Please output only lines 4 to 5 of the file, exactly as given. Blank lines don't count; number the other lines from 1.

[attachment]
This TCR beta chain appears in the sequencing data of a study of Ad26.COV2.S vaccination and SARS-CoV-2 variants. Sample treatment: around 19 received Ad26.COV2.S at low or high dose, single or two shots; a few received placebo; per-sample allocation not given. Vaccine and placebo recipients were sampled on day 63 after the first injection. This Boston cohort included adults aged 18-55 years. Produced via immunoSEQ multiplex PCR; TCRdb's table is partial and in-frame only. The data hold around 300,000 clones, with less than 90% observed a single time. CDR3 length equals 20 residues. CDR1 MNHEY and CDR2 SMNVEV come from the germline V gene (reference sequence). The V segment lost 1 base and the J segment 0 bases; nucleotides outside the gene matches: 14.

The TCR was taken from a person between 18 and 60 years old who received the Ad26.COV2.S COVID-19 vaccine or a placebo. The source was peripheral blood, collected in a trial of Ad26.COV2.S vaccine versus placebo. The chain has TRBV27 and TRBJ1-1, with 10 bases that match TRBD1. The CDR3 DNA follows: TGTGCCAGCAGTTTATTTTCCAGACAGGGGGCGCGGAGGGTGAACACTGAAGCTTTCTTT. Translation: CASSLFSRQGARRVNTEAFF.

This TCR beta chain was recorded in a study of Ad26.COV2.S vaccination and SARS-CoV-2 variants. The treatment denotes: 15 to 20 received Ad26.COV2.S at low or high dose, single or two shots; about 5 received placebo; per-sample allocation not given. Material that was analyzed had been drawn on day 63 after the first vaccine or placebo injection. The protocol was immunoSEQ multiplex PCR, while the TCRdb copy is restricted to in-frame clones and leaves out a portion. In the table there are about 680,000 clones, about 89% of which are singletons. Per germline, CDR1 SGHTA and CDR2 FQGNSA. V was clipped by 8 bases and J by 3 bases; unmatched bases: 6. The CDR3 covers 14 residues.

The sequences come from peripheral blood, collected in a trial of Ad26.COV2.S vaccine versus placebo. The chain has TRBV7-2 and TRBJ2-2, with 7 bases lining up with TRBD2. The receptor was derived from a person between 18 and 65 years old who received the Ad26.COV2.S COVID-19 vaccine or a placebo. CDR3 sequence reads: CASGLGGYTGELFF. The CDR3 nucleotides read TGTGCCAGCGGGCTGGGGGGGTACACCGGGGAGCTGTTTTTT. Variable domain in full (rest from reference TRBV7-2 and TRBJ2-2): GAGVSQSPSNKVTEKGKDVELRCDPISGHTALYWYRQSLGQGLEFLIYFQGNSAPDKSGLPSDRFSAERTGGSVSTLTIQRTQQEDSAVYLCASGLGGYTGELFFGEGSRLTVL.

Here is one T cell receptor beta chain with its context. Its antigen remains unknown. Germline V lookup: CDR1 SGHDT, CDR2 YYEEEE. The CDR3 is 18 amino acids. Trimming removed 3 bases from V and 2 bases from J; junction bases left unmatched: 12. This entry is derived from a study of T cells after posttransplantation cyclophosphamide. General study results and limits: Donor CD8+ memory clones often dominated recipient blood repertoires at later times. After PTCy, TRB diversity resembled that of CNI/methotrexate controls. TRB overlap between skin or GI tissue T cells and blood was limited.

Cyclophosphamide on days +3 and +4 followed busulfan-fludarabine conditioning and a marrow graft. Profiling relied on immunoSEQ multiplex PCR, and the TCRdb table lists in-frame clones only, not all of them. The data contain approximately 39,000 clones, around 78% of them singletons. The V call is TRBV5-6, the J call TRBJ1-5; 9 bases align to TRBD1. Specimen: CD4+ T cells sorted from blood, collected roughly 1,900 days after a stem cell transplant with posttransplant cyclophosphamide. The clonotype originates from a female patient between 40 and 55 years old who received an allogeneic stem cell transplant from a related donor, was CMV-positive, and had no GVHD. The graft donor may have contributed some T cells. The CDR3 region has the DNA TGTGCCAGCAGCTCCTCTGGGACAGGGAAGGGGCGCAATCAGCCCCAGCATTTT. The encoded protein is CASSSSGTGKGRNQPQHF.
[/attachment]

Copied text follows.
The sequences come from peripheral blood, collected in a trial of Ad26.COV2.S vaccine versus placebo. The chain has TRBV7-2 and TRBJ2-2, with 7 bases lining up with TRBD2. The receptor was derived from a person between 18 and 65 years old who received the Ad26.COV2.S COVID-19 vaccine or a placebo. CDR3 sequence reads: CASGLGGYTGELFF. The CDR3 nucleotides read TGTGCCAGCGGGCTGGGGGGGTACACCGGGGAGCTGTTTTTT. Variable domain in full (rest from reference TRBV7-2 and TRBJ2-2): GAGVSQSPSNKVTEKGKDVELRCDPISGHTALYWYRQSLGQGLEFLIYFQGNSAPDKSGLPSDRFSAERTGGSVSTLTIQRTQQEDSAVYLCASGLGGYTGELFFGEGSRLTVL.

Here is one T cell receptor beta chain with its context. Its antigen remains unknown. Germline V lookup: CDR1 SGHDT, CDR2 YYEEEE. The CDR3 is 18 amino acids. Trimming removed 3 bases from V and 2 bases from J; junction bases left unmatched: 12. This entry is derived from a study of T cells after posttransplantation cyclophosphamide. General study results and limits: Donor CD8+ memory clones often dominated recipient blood repertoires at later times. After PTCy, TRB diversity resembled that of CNI/methotrexate controls. TRB overlap between skin or GI tissue T cells and blood was limited.